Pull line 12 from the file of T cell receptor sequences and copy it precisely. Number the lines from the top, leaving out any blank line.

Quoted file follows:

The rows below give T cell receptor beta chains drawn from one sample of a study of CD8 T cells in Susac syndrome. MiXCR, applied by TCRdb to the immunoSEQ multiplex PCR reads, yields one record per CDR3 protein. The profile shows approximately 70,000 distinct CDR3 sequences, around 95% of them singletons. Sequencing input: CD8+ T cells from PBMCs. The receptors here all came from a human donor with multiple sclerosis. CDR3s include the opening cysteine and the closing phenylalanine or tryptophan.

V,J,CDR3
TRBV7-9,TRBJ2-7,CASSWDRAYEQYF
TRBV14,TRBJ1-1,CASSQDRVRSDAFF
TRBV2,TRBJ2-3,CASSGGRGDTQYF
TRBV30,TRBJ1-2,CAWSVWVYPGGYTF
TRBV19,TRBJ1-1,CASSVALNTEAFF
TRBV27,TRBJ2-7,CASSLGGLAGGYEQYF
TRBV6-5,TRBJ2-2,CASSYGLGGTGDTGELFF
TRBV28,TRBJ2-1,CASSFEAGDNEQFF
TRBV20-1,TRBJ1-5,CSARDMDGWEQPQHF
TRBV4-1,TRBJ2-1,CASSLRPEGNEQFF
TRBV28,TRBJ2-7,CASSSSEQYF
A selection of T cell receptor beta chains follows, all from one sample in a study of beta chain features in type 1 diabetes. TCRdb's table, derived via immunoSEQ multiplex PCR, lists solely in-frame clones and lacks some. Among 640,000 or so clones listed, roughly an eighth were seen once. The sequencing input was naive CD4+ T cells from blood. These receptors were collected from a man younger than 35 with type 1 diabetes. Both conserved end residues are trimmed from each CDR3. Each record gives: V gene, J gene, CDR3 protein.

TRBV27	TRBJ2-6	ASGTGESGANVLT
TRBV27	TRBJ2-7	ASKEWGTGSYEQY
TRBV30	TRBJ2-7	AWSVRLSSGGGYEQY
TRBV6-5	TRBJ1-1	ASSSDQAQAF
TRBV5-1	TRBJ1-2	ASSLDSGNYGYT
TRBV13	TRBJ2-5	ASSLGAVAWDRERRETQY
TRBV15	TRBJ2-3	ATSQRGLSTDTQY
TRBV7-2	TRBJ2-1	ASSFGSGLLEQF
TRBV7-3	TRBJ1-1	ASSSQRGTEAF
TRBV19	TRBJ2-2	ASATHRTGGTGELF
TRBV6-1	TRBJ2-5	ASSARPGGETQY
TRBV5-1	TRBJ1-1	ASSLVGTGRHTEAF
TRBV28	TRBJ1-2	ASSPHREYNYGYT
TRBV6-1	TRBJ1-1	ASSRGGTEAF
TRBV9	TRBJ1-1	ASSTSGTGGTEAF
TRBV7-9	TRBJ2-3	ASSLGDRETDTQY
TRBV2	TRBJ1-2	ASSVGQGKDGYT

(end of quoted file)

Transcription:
TRBV4-1,TRBJ2-1,CASSLRPEGNEQFF